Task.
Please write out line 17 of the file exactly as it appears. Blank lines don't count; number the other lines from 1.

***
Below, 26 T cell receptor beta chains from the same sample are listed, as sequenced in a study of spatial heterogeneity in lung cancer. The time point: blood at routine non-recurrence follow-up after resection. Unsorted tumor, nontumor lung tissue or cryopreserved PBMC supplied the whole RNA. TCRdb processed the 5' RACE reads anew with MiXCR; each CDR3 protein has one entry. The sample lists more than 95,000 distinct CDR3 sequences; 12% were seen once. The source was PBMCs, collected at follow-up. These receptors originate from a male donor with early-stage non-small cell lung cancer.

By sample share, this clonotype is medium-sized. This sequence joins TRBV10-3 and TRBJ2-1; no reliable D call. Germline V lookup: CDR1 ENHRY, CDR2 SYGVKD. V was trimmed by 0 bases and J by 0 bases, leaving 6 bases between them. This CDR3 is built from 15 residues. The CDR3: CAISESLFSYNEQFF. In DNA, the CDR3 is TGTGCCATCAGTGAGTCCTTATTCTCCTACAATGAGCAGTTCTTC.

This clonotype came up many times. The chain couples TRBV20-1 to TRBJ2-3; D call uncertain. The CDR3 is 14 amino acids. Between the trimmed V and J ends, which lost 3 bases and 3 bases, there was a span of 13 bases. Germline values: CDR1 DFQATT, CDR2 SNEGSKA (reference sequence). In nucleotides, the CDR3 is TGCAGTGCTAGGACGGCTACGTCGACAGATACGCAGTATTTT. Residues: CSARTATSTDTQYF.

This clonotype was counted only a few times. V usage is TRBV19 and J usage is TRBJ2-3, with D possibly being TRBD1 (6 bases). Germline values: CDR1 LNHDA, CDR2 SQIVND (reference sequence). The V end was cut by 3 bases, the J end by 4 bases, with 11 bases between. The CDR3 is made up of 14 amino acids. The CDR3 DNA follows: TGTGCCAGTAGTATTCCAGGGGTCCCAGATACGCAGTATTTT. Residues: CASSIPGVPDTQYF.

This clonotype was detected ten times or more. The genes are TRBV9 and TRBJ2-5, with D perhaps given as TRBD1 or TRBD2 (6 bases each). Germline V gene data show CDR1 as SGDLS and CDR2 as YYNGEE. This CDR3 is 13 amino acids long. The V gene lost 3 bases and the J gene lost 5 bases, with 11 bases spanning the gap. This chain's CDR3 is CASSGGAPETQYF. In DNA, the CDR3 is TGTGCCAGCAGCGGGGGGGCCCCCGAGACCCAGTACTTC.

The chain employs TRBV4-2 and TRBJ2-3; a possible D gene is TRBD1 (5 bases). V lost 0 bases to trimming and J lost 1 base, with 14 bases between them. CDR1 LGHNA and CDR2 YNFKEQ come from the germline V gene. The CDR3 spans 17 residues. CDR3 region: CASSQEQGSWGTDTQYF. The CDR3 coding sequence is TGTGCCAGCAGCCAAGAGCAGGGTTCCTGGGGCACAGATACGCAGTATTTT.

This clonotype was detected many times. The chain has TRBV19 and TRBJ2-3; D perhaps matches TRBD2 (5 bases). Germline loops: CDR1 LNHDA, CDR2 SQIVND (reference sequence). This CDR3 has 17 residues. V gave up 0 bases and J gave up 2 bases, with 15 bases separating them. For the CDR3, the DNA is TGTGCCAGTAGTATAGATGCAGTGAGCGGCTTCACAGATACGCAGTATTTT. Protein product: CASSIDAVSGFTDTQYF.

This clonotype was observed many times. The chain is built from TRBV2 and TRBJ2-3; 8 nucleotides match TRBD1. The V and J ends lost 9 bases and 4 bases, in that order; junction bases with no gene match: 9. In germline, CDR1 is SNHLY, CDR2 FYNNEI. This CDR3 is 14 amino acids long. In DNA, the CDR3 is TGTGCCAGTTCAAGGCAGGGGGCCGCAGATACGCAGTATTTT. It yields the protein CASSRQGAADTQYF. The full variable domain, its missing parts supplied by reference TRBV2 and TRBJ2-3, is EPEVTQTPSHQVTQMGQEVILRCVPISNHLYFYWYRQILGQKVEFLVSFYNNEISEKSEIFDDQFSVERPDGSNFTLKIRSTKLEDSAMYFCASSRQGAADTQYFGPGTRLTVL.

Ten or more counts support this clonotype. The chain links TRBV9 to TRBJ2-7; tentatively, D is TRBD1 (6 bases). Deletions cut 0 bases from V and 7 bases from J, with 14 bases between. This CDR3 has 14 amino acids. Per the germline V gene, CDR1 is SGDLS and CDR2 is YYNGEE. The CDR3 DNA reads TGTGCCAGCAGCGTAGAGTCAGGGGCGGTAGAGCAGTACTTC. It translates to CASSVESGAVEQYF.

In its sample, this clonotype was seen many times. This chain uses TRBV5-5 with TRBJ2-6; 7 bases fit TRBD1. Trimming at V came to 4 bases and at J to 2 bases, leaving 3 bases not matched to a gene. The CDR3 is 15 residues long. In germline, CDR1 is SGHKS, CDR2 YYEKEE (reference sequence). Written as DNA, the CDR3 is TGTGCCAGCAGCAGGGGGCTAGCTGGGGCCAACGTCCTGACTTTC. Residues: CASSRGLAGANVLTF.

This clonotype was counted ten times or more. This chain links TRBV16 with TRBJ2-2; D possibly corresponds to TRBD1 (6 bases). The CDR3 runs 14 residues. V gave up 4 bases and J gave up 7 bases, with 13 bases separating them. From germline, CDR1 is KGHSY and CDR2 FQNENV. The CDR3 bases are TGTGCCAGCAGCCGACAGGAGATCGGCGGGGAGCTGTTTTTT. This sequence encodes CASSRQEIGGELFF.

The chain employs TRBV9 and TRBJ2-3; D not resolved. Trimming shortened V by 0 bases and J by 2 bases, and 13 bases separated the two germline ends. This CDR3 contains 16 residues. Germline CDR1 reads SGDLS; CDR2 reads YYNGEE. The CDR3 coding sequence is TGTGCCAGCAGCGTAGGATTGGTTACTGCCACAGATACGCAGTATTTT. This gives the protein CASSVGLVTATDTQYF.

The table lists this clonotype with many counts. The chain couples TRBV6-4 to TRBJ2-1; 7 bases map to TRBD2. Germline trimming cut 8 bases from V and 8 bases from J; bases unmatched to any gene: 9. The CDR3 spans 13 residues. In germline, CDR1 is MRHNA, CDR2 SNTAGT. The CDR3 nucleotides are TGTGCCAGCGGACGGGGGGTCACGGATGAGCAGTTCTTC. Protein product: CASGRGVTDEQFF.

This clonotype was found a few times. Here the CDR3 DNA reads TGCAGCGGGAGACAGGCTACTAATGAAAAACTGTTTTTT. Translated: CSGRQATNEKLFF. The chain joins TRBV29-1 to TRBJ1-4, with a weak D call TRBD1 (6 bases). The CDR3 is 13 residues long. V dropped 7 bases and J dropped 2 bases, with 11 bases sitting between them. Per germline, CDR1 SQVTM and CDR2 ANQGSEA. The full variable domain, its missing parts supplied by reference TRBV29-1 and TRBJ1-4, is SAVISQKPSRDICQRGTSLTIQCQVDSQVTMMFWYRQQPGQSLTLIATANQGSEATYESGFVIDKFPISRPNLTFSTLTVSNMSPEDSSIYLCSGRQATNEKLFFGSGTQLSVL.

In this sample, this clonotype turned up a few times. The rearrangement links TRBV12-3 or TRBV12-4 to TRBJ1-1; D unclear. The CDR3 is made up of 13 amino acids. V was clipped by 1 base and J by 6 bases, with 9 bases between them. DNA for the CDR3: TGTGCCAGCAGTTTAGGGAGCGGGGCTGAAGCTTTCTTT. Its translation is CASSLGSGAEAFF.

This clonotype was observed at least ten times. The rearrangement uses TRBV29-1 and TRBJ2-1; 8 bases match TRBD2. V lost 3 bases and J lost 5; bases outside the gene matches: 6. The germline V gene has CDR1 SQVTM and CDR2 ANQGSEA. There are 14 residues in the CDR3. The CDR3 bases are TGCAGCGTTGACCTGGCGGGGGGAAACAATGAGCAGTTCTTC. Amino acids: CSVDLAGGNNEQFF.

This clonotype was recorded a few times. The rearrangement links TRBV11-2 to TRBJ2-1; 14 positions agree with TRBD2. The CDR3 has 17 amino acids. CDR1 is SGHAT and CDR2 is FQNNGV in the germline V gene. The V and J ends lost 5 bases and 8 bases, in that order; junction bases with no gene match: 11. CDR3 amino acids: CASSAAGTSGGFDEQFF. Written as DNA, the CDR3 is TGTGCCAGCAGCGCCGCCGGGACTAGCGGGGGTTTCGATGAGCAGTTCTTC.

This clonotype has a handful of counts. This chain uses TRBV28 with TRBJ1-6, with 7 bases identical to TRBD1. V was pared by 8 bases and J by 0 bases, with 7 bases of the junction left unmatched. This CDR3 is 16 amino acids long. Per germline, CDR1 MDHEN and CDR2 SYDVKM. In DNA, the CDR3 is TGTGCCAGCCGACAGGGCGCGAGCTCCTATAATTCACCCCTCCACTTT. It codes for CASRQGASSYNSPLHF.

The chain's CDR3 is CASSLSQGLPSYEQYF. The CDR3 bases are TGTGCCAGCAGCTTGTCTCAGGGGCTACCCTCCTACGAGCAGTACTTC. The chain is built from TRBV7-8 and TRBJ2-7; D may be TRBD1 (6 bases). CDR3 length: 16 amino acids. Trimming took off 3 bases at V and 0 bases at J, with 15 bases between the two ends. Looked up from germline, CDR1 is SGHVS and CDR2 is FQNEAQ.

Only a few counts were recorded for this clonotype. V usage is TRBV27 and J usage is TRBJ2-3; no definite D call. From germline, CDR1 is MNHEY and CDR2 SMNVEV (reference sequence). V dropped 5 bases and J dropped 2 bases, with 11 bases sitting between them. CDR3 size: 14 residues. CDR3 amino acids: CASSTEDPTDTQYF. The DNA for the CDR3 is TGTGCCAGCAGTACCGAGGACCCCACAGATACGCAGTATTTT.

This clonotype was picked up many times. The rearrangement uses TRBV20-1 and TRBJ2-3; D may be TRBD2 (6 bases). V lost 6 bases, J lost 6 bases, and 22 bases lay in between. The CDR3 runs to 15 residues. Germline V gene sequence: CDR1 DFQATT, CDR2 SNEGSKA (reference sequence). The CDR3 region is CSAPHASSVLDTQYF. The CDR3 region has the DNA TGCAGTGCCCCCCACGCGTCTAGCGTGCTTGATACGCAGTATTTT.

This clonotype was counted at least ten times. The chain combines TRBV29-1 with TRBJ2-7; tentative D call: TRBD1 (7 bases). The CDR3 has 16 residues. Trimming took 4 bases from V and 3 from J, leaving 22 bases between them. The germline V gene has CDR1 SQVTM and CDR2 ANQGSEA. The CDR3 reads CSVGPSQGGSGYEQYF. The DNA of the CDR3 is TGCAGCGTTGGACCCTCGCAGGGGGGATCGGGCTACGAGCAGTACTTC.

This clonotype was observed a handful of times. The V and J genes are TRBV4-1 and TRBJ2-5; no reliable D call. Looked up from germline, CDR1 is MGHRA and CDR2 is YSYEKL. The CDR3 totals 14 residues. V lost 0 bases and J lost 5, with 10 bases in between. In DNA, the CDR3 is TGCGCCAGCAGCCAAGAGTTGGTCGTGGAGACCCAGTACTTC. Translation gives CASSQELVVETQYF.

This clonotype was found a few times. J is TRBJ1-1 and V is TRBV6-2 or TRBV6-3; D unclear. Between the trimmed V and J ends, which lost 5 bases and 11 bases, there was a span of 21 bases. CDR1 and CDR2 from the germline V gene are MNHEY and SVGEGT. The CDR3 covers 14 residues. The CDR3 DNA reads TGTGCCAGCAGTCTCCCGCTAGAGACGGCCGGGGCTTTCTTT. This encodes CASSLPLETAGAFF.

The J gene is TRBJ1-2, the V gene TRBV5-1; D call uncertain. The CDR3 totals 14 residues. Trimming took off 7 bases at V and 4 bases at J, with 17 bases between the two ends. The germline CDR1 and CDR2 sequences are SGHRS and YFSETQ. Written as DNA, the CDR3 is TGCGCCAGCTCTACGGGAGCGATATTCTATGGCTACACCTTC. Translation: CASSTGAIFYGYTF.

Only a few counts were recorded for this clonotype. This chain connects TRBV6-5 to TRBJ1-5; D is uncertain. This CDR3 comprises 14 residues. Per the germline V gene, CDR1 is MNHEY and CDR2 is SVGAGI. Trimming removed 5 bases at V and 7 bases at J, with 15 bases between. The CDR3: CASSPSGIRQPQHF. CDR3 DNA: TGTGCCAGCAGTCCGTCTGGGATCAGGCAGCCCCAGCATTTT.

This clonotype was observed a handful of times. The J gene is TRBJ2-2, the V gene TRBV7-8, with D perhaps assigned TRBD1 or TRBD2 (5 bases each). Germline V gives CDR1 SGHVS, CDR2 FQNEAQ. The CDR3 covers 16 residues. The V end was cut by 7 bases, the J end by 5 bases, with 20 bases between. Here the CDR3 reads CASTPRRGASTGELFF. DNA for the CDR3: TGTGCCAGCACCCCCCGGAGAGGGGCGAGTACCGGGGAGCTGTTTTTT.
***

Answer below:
This clonotype was recorded a few times. The rearrangement links TRBV11-2 to TRBJ2-1; 14 positions agree with TRBD2. The CDR3 has 17 amino acids. CDR1 is SGHAT and CDR2 is FQNNGV in the germline V gene. The V and J ends lost 5 bases and 8 bases, in that order; junction bases with no gene match: 11. CDR3 amino acids: CASSAAGTSGGFDEQFF. Written as DNA, the CDR3 is TGTGCCAGCAGCGCCGCCGGGACTAGCGGGGGTTTCGATGAGCAGTTCTTC.